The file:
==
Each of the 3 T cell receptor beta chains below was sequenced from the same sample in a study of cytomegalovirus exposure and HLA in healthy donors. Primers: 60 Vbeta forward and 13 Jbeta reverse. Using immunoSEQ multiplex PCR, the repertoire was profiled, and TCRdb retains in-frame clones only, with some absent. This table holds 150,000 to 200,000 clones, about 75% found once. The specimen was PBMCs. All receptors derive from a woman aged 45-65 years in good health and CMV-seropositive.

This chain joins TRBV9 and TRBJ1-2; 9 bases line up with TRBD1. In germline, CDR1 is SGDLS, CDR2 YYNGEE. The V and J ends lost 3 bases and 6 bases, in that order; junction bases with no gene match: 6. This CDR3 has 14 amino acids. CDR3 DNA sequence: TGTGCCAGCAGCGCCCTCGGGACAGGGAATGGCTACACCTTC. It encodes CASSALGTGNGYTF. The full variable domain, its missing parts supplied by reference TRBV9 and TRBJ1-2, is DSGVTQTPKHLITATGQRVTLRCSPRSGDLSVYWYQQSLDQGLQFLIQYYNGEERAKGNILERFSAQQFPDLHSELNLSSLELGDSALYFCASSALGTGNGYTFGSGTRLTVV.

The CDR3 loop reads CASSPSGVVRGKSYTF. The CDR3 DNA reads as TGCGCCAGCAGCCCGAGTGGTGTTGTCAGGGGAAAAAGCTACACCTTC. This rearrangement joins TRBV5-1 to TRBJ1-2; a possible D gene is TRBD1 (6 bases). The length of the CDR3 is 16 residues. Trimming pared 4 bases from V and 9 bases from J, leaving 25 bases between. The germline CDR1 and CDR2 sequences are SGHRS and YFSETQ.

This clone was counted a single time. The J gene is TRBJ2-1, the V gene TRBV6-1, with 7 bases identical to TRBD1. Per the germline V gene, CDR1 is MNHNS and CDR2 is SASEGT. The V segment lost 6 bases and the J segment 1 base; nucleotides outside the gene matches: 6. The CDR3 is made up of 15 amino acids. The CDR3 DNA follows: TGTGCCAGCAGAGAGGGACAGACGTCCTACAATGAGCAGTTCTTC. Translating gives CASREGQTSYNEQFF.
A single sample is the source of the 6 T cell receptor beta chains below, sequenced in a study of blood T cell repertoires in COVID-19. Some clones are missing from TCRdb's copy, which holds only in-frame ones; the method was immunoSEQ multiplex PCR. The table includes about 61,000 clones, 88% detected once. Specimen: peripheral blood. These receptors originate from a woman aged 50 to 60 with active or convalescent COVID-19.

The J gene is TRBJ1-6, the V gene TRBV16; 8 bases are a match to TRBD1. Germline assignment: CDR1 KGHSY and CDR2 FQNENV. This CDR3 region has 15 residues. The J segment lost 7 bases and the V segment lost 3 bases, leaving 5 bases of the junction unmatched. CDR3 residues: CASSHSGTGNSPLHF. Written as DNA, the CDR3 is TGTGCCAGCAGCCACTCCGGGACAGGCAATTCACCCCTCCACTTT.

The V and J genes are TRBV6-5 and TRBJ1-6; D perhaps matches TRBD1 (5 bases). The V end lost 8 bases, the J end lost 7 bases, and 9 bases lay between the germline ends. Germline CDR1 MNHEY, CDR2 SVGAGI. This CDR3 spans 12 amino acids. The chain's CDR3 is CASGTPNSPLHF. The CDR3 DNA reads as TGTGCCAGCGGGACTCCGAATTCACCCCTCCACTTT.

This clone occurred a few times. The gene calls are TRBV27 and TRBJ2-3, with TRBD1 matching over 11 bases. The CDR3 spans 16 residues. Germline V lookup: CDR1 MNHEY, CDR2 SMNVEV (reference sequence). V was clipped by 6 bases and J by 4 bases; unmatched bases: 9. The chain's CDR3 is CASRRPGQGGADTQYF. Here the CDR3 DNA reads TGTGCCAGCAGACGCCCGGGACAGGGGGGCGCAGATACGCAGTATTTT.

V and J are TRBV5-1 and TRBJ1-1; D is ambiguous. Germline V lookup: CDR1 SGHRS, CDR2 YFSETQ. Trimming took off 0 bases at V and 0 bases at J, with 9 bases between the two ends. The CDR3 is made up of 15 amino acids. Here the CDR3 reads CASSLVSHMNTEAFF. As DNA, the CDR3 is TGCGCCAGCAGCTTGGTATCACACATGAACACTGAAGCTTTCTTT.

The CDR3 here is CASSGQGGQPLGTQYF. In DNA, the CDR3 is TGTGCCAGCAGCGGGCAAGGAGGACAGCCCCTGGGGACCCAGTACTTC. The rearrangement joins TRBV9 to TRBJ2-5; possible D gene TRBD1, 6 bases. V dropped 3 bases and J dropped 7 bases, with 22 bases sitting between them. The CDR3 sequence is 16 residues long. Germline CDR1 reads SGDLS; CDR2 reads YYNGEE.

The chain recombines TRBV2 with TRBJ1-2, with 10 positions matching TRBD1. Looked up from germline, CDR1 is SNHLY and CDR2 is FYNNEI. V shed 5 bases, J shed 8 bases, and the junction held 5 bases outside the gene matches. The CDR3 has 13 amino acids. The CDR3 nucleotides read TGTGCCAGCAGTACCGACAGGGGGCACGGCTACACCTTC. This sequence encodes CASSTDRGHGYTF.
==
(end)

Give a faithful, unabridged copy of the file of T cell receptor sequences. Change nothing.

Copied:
Each of the 3 T cell receptor beta chains below was sequenced from the same sample in a study of cytomegalovirus exposure and HLA in healthy donors. Primers: 60 Vbeta forward and 13 Jbeta reverse. Using immunoSEQ multiplex PCR, the repertoire was profiled, and TCRdb retains in-frame clones only, with some absent. This table holds 150,000 to 200,000 clones, about 75% found once. The specimen was PBMCs. All receptors derive from a woman aged 45-65 years in good health and CMV-seropositive.

This chain joins TRBV9 and TRBJ1-2; 9 bases line up with TRBD1. In germline, CDR1 is SGDLS, CDR2 YYNGEE. The V and J ends lost 3 bases and 6 bases, in that order; junction bases with no gene match: 6. This CDR3 has 14 amino acids. CDR3 DNA sequence: TGTGCCAGCAGCGCCCTCGGGACAGGGAATGGCTACACCTTC. It encodes CASSALGTGNGYTF. The full variable domain, its missing parts supplied by reference TRBV9 and TRBJ1-2, is DSGVTQTPKHLITATGQRVTLRCSPRSGDLSVYWYQQSLDQGLQFLIQYYNGEERAKGNILERFSAQQFPDLHSELNLSSLELGDSALYFCASSALGTGNGYTFGSGTRLTVV.

The CDR3 loop reads CASSPSGVVRGKSYTF. The CDR3 DNA reads as TGCGCCAGCAGCCCGAGTGGTGTTGTCAGGGGAAAAAGCTACACCTTC. This rearrangement joins TRBV5-1 to TRBJ1-2; a possible D gene is TRBD1 (6 bases). The length of the CDR3 is 16 residues. Trimming pared 4 bases from V and 9 bases from J, leaving 25 bases between. The germline CDR1 and CDR2 sequences are SGHRS and YFSETQ.

This clone was counted a single time. The J gene is TRBJ2-1, the V gene TRBV6-1, with 7 bases identical to TRBD1. Per the germline V gene, CDR1 is MNHNS and CDR2 is SASEGT. The V segment lost 6 bases and the J segment 1 base; nucleotides outside the gene matches: 6. The CDR3 is made up of 15 amino acids. The CDR3 DNA follows: TGTGCCAGCAGAGAGGGACAGACGTCCTACAATGAGCAGTTCTTC. Translating gives CASREGQTSYNEQFF.
A single sample is the source of the 6 T cell receptor beta chains below, sequenced in a study of blood T cell repertoires in COVID-19. Some clones are missing from TCRdb's copy, which holds only in-frame ones; the method was immunoSEQ multiplex PCR. The table includes about 61,000 clones, 88% detected once. Specimen: peripheral blood. These receptors originate from a woman aged 50 to 60 with active or convalescent COVID-19.

The J gene is TRBJ1-6, the V gene TRBV16; 8 bases are a match to TRBD1. Germline assignment: CDR1 KGHSY and CDR2 FQNENV. This CDR3 region has 15 residues. The J segment lost 7 bases and the V segment lost 3 bases, leaving 5 bases of the junction unmatched. CDR3 residues: CASSHSGTGNSPLHF. Written as DNA, the CDR3 is TGTGCCAGCAGCCACTCCGGGACAGGCAATTCACCCCTCCACTTT.

The V and J genes are TRBV6-5 and TRBJ1-6; D perhaps matches TRBD1 (5 bases). The V end lost 8 bases, the J end lost 7 bases, and 9 bases lay between the germline ends. Germline CDR1 MNHEY, CDR2 SVGAGI. This CDR3 spans 12 amino acids. The chain's CDR3 is CASGTPNSPLHF. The CDR3 DNA reads as TGTGCCAGCGGGACTCCGAATTCACCCCTCCACTTT.

This clone occurred a few times. The gene calls are TRBV27 and TRBJ2-3, with TRBD1 matching over 11 bases. The CDR3 spans 16 residues. Germline V lookup: CDR1 MNHEY, CDR2 SMNVEV (reference sequence). V was clipped by 6 bases and J by 4 bases; unmatched bases: 9. The chain's CDR3 is CASRRPGQGGADTQYF. Here the CDR3 DNA reads TGTGCCAGCAGACGCCCGGGACAGGGGGGCGCAGATACGCAGTATTTT.

V and J are TRBV5-1 and TRBJ1-1; D is ambiguous. Germline V lookup: CDR1 SGHRS, CDR2 YFSETQ. Trimming took off 0 bases at V and 0 bases at J, with 9 bases between the two ends. The CDR3 is made up of 15 amino acids. Here the CDR3 reads CASSLVSHMNTEAFF. As DNA, the CDR3 is TGCGCCAGCAGCTTGGTATCACACATGAACACTGAAGCTTTCTTT.

The CDR3 here is CASSGQGGQPLGTQYF. In DNA, the CDR3 is TGTGCCAGCAGCGGGCAAGGAGGACAGCCCCTGGGGACCCAGTACTTC. The rearrangement joins TRBV9 to TRBJ2-5; possible D gene TRBD1, 6 bases. V dropped 3 bases and J dropped 7 bases, with 22 bases sitting between them. The CDR3 sequence is 16 residues long. Germline CDR1 reads SGDLS; CDR2 reads YYNGEE.

The chain recombines TRBV2 with TRBJ1-2, with 10 positions matching TRBD1. Looked up from germline, CDR1 is SNHLY and CDR2 is FYNNEI. V shed 5 bases, J shed 8 bases, and the junction held 5 bases outside the gene matches. The CDR3 has 13 amino acids. The CDR3 nucleotides read TGTGCCAGCAGTACCGACAGGGGGCACGGCTACACCTTC. This sequence encodes CASSTDRGHGYTF.